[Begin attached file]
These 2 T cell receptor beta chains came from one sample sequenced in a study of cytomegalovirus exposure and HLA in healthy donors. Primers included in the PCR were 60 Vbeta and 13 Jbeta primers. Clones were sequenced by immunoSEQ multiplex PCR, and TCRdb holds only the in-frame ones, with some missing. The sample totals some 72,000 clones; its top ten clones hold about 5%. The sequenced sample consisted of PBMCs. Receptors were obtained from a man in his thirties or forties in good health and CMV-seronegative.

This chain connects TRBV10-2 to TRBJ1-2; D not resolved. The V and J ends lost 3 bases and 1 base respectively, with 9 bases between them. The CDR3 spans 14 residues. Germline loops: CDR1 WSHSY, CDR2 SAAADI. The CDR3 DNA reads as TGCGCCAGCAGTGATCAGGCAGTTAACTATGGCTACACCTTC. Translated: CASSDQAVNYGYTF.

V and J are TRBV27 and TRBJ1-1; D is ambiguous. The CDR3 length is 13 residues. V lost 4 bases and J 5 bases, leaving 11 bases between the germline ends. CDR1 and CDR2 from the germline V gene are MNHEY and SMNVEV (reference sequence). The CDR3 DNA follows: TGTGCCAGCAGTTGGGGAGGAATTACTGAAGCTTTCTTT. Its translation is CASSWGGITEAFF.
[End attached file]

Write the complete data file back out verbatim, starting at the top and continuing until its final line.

These 2 T cell receptor beta chains came from one sample sequenced in a study of cytomegalovirus exposure and HLA in healthy donors. Primers included in the PCR were 60 Vbeta and 13 Jbeta primers. Clones were sequenced by immunoSEQ multiplex PCR, and TCRdb holds only the in-frame ones, with some missing. The sample totals some 72,000 clones; its top ten clones hold about 5%. The sequenced sample consisted of PBMCs. Receptors were obtained from a man in his thirties or forties in good health and CMV-seronegative.

This chain connects TRBV10-2 to TRBJ1-2; D not resolved. The V and J ends lost 3 bases and 1 base respectively, with 9 bases between them. The CDR3 spans 14 residues. Germline loops: CDR1 WSHSY, CDR2 SAAADI. The CDR3 DNA reads as TGCGCCAGCAGTGATCAGGCAGTTAACTATGGCTACACCTTC. Translated: CASSDQAVNYGYTF.

V and J are TRBV27 and TRBJ1-1; D is ambiguous. The CDR3 length is 13 residues. V lost 4 bases and J 5 bases, leaving 11 bases between the germline ends. CDR1 and CDR2 from the germline V gene are MNHEY and SMNVEV (reference sequence). The CDR3 DNA follows: TGTGCCAGCAGTTGGGGAGGAATTACTGAAGCTTTCTTT. Its translation is CASSWGGITEAFF.